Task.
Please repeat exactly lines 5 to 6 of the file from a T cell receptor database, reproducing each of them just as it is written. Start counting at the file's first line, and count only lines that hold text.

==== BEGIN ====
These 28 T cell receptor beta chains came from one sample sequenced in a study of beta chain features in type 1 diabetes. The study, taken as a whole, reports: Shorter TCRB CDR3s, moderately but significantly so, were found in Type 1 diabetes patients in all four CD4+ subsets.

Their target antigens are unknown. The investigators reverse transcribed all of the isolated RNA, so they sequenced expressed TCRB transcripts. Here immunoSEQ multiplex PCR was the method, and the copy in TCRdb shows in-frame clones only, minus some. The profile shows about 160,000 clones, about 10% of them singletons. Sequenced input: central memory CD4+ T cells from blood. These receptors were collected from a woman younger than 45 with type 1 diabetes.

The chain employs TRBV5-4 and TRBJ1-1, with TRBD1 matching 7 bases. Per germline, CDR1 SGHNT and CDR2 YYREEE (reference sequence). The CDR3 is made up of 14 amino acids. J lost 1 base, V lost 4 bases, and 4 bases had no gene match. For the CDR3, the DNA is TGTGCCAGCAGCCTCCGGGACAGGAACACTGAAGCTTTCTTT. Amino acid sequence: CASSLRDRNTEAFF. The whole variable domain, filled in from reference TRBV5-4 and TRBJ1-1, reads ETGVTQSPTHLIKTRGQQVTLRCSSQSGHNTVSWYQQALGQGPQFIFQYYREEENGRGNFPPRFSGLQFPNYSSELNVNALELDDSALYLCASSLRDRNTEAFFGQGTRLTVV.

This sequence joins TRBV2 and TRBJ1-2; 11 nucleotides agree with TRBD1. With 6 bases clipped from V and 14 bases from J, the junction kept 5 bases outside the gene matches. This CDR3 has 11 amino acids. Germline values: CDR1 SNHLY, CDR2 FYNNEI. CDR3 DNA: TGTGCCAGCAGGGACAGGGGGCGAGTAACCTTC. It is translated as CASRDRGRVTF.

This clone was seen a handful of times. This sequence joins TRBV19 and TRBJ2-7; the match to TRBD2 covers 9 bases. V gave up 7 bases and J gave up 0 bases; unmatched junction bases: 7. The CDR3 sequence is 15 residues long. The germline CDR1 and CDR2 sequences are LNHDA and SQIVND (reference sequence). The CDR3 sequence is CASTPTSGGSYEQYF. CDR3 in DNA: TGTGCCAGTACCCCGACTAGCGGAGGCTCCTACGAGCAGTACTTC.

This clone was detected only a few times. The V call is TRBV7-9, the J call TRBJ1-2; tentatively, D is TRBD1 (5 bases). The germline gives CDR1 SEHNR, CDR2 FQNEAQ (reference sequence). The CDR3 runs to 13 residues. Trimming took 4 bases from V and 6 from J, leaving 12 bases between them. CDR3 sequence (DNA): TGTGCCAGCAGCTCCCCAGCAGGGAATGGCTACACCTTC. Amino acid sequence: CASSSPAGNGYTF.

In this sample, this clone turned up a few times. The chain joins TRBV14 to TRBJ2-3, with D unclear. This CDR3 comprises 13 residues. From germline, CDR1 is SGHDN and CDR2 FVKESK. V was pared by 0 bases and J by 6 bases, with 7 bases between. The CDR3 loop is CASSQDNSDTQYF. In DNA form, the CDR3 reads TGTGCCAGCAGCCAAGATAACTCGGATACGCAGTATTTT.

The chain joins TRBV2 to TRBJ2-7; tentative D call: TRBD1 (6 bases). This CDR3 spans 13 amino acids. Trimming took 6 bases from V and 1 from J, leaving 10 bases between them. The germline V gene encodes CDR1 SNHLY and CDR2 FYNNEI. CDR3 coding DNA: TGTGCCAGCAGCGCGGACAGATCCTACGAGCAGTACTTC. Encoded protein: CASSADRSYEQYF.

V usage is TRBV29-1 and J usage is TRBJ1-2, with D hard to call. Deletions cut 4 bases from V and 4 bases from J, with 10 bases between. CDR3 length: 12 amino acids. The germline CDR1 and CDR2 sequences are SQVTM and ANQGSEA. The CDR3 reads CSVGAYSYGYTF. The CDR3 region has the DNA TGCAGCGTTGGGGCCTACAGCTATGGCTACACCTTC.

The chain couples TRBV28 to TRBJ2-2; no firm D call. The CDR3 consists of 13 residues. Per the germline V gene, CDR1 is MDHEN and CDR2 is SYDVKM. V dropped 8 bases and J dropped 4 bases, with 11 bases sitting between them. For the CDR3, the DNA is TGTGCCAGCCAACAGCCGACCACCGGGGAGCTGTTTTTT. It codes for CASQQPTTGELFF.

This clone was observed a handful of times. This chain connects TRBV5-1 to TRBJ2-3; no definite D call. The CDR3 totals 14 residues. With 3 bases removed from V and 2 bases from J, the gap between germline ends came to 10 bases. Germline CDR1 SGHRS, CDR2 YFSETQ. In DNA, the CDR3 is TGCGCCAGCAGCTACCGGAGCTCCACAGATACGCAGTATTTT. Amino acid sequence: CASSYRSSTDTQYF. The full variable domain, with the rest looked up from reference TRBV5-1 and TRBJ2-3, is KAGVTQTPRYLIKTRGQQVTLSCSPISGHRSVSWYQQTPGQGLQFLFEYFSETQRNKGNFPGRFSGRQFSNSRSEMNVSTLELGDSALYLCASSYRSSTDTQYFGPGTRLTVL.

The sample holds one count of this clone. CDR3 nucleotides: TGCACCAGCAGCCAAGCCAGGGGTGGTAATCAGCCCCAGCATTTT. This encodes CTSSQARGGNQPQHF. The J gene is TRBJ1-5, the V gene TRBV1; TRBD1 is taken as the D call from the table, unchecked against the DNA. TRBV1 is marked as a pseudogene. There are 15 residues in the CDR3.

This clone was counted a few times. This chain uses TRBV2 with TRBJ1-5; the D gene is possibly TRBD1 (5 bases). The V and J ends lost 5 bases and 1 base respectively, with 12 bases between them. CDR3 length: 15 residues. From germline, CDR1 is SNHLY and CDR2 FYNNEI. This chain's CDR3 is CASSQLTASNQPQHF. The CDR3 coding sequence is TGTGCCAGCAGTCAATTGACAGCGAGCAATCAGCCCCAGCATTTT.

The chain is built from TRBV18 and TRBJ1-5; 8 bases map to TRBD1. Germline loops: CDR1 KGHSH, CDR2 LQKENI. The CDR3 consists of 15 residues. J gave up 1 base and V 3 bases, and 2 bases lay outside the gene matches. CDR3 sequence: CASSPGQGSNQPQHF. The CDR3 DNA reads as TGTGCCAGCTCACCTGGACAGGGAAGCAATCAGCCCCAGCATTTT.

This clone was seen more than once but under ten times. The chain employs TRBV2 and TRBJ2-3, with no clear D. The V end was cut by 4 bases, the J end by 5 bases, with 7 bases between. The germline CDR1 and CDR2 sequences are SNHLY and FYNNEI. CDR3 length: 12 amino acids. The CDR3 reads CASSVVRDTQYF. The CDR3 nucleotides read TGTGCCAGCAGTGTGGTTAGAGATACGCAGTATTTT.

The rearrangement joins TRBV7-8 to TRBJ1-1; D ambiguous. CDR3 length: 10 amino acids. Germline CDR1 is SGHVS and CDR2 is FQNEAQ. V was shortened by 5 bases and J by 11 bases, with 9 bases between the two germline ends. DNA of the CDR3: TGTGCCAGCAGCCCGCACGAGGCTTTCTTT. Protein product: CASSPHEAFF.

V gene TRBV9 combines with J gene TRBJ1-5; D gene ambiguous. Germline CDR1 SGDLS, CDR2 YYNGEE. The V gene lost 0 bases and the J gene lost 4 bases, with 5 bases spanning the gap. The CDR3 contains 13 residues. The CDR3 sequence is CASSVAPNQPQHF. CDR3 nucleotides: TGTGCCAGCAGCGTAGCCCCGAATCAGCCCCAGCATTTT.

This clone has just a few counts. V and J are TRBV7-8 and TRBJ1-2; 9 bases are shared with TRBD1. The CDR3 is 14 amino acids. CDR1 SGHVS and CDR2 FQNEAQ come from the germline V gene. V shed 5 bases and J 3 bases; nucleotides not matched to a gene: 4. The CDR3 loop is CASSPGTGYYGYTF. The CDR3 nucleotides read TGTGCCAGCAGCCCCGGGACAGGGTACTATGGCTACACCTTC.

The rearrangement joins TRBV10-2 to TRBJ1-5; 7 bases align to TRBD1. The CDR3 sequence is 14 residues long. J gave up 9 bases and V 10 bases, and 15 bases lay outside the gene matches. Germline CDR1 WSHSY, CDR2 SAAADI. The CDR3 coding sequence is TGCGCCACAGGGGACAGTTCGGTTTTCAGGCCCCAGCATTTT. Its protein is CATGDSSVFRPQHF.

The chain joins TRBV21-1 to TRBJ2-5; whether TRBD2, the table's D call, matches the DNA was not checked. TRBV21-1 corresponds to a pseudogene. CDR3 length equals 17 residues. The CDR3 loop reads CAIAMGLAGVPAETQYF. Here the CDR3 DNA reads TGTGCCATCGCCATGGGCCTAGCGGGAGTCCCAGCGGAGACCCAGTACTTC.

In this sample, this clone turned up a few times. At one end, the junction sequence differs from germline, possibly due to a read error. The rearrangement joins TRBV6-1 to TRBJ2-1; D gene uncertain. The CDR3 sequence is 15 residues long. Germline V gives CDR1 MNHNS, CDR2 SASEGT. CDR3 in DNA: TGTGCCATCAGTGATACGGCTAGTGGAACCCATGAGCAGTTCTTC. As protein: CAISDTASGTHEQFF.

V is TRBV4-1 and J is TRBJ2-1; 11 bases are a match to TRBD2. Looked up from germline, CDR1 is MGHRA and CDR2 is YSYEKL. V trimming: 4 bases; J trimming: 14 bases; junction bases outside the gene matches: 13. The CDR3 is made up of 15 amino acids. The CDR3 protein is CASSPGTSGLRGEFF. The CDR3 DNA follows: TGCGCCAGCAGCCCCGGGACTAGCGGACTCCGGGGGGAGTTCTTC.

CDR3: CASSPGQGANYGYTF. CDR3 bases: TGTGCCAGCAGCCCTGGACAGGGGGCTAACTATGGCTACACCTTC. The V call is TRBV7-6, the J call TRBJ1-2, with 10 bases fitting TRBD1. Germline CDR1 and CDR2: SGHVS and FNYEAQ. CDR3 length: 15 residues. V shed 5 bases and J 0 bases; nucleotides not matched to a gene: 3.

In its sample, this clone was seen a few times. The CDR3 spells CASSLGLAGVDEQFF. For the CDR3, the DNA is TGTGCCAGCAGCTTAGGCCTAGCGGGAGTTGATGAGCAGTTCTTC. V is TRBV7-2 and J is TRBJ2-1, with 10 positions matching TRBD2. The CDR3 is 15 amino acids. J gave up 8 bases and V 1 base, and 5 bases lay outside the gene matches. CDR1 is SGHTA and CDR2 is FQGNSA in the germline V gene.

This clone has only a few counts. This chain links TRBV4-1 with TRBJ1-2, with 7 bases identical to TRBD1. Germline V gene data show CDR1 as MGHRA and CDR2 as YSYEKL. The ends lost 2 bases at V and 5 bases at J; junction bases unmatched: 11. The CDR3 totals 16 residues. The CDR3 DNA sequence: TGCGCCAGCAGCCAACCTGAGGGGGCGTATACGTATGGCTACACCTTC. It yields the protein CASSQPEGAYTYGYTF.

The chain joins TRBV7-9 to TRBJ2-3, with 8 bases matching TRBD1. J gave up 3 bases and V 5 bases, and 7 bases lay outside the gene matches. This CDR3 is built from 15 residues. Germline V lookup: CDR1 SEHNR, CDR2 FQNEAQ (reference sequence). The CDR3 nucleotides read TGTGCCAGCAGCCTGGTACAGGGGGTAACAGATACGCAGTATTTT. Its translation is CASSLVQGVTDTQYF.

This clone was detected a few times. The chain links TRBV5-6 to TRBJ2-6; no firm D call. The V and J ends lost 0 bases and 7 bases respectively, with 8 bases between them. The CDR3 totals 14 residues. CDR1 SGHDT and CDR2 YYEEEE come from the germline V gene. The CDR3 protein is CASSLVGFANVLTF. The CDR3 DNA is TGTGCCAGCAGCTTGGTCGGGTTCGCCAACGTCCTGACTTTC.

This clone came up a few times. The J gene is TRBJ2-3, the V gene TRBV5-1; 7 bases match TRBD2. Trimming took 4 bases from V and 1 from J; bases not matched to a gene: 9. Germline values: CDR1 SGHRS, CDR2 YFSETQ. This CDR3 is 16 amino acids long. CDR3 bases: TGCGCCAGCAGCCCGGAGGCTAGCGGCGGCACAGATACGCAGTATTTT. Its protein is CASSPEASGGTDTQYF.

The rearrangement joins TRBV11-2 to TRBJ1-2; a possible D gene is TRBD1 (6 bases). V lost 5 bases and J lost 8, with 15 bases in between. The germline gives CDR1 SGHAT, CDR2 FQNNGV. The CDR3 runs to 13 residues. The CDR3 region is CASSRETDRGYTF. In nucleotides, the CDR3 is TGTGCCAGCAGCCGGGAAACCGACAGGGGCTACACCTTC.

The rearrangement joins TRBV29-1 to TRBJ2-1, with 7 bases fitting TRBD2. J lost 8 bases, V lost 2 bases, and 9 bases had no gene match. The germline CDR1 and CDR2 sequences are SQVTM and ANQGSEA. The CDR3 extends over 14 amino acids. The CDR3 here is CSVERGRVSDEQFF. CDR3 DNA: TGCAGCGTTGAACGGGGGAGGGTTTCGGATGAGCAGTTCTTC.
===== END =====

This clone was seen a handful of times. This sequence joins TRBV19 and TRBJ2-7; the match to TRBD2 covers 9 bases. V gave up 7 bases and J gave up 0 bases; unmatched junction bases: 7. The CDR3 sequence is 15 residues long. The germline CDR1 and CDR2 sequences are LNHDA and SQIVND (reference sequence). The CDR3 sequence is CASTPTSGGSYEQYF. CDR3 in DNA: TGTGCCAGTACCCCGACTAGCGGAGGCTCCTACGAGCAGTACTTC.

This clone was detected only a few times. The V call is TRBV7-9, the J call TRBJ1-2; tentatively, D is TRBD1 (5 bases). The germline gives CDR1 SEHNR, CDR2 FQNEAQ (reference sequence). The CDR3 runs to 13 residues. Trimming took 4 bases from V and 6 from J, leaving 12 bases between them. CDR3 sequence (DNA): TGTGCCAGCAGCTCCCCAGCAGGGAATGGCTACACCTTC. Amino acid sequence: CASSSPAGNGYTF.